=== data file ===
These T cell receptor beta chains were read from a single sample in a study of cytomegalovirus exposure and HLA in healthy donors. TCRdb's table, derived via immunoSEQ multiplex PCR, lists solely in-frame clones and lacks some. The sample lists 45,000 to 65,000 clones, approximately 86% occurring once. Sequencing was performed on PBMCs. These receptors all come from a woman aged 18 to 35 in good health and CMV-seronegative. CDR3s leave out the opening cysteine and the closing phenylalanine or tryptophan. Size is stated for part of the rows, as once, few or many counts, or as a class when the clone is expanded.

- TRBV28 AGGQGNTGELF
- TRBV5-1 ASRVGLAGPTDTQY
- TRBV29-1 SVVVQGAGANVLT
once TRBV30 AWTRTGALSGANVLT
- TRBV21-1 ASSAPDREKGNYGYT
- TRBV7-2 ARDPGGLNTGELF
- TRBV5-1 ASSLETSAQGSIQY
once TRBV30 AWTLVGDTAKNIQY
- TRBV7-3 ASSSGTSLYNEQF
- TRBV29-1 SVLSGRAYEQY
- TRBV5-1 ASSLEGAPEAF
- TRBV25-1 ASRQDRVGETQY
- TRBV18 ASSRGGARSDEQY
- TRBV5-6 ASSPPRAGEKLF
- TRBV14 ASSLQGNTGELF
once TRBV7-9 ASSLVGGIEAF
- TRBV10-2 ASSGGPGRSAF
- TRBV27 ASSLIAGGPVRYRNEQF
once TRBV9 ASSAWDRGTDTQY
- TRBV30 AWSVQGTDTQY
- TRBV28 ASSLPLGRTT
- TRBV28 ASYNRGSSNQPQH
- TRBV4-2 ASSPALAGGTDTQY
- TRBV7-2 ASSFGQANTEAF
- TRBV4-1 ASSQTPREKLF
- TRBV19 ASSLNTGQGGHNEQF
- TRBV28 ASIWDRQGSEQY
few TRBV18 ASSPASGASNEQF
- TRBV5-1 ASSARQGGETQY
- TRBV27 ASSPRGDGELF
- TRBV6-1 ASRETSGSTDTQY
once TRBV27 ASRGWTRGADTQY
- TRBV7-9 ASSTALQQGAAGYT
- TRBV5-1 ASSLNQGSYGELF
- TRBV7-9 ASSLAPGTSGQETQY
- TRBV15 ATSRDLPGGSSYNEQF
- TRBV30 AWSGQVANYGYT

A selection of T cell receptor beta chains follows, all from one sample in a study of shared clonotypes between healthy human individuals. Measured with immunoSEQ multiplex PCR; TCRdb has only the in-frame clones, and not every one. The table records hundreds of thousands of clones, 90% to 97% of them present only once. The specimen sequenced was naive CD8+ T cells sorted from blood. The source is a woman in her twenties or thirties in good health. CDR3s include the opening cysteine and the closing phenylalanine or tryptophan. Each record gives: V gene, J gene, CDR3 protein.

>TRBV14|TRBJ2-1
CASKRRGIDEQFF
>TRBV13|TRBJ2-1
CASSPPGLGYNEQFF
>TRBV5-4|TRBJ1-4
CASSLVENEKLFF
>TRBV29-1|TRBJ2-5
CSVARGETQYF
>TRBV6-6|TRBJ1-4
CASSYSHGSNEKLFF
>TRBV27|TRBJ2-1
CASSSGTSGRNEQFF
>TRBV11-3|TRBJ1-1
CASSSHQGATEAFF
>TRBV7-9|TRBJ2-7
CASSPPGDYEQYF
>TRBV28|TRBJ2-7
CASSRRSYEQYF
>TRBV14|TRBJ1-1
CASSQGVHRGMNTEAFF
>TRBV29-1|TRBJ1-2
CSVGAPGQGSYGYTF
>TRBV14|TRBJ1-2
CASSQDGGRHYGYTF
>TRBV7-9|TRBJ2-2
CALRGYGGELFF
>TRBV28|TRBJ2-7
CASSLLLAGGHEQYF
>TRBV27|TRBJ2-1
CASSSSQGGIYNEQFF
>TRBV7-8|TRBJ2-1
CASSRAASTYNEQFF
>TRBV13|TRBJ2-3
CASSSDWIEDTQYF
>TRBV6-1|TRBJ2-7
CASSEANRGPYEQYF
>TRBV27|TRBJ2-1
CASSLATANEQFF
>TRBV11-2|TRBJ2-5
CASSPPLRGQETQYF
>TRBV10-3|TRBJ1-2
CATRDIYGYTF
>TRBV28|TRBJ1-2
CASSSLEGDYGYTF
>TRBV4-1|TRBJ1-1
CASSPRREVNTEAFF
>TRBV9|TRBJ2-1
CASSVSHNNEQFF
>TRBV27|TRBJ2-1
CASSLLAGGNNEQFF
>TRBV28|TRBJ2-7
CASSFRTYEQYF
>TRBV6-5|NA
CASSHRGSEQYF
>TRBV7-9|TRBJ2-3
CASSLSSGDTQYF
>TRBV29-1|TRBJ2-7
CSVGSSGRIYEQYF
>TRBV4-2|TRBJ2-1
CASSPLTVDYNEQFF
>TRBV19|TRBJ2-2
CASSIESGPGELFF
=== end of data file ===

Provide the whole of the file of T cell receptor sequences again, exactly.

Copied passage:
These T cell receptor beta chains were read from a single sample in a study of cytomegalovirus exposure and HLA in healthy donors. TCRdb's table, derived via immunoSEQ multiplex PCR, lists solely in-frame clones and lacks some. The sample lists 45,000 to 65,000 clones, approximately 86% occurring once. Sequencing was performed on PBMCs. These receptors all come from a woman aged 18 to 35 in good health and CMV-seronegative. CDR3s leave out the opening cysteine and the closing phenylalanine or tryptophan. Size is stated for part of the rows, as once, few or many counts, or as a class when the clone is expanded.

- TRBV28 AGGQGNTGELF
- TRBV5-1 ASRVGLAGPTDTQY
- TRBV29-1 SVVVQGAGANVLT
once TRBV30 AWTRTGALSGANVLT
- TRBV21-1 ASSAPDREKGNYGYT
- TRBV7-2 ARDPGGLNTGELF
- TRBV5-1 ASSLETSAQGSIQY
once TRBV30 AWTLVGDTAKNIQY
- TRBV7-3 ASSSGTSLYNEQF
- TRBV29-1 SVLSGRAYEQY
- TRBV5-1 ASSLEGAPEAF
- TRBV25-1 ASRQDRVGETQY
- TRBV18 ASSRGGARSDEQY
- TRBV5-6 ASSPPRAGEKLF
- TRBV14 ASSLQGNTGELF
once TRBV7-9 ASSLVGGIEAF
- TRBV10-2 ASSGGPGRSAF
- TRBV27 ASSLIAGGPVRYRNEQF
once TRBV9 ASSAWDRGTDTQY
- TRBV30 AWSVQGTDTQY
- TRBV28 ASSLPLGRTT
- TRBV28 ASYNRGSSNQPQH
- TRBV4-2 ASSPALAGGTDTQY
- TRBV7-2 ASSFGQANTEAF
- TRBV4-1 ASSQTPREKLF
- TRBV19 ASSLNTGQGGHNEQF
- TRBV28 ASIWDRQGSEQY
few TRBV18 ASSPASGASNEQF
- TRBV5-1 ASSARQGGETQY
- TRBV27 ASSPRGDGELF
- TRBV6-1 ASRETSGSTDTQY
once TRBV27 ASRGWTRGADTQY
- TRBV7-9 ASSTALQQGAAGYT
- TRBV5-1 ASSLNQGSYGELF
- TRBV7-9 ASSLAPGTSGQETQY
- TRBV15 ATSRDLPGGSSYNEQF
- TRBV30 AWSGQVANYGYT

A selection of T cell receptor beta chains follows, all from one sample in a study of shared clonotypes between healthy human individuals. Measured with immunoSEQ multiplex PCR; TCRdb has only the in-frame clones, and not every one. The table records hundreds of thousands of clones, 90% to 97% of them present only once. The specimen sequenced was naive CD8+ T cells sorted from blood. The source is a woman in her twenties or thirties in good health. CDR3s include the opening cysteine and the closing phenylalanine or tryptophan. Each record gives: V gene, J gene, CDR3 protein.

>TRBV14|TRBJ2-1
CASKRRGIDEQFF
>TRBV13|TRBJ2-1
CASSPPGLGYNEQFF
>TRBV5-4|TRBJ1-4
CASSLVENEKLFF
>TRBV29-1|TRBJ2-5
CSVARGETQYF
>TRBV6-6|TRBJ1-4
CASSYSHGSNEKLFF
>TRBV27|TRBJ2-1
CASSSGTSGRNEQFF
>TRBV11-3|TRBJ1-1
CASSSHQGATEAFF
>TRBV7-9|TRBJ2-7
CASSPPGDYEQYF
>TRBV28|TRBJ2-7
CASSRRSYEQYF
>TRBV14|TRBJ1-1
CASSQGVHRGMNTEAFF
>TRBV29-1|TRBJ1-2
CSVGAPGQGSYGYTF
>TRBV14|TRBJ1-2
CASSQDGGRHYGYTF
>TRBV7-9|TRBJ2-2
CALRGYGGELFF
>TRBV28|TRBJ2-7
CASSLLLAGGHEQYF
>TRBV27|TRBJ2-1
CASSSSQGGIYNEQFF
>TRBV7-8|TRBJ2-1
CASSRAASTYNEQFF
>TRBV13|TRBJ2-3
CASSSDWIEDTQYF
>TRBV6-1|TRBJ2-7
CASSEANRGPYEQYF
>TRBV27|TRBJ2-1
CASSLATANEQFF
>TRBV11-2|TRBJ2-5
CASSPPLRGQETQYF
>TRBV10-3|TRBJ1-2
CATRDIYGYTF
>TRBV28|TRBJ1-2
CASSSLEGDYGYTF
>TRBV4-1|TRBJ1-1
CASSPRREVNTEAFF
>TRBV9|TRBJ2-1
CASSVSHNNEQFF
>TRBV27|TRBJ2-1
CASSLLAGGNNEQFF
>TRBV28|TRBJ2-7
CASSFRTYEQYF
>TRBV6-5|NA
CASSHRGSEQYF
>TRBV7-9|TRBJ2-3
CASSLSSGDTQYF
>TRBV29-1|TRBJ2-7
CSVGSSGRIYEQYF
>TRBV4-2|TRBJ2-1
CASSPLTVDYNEQFF
>TRBV19|TRBJ2-2
CASSIESGPGELFF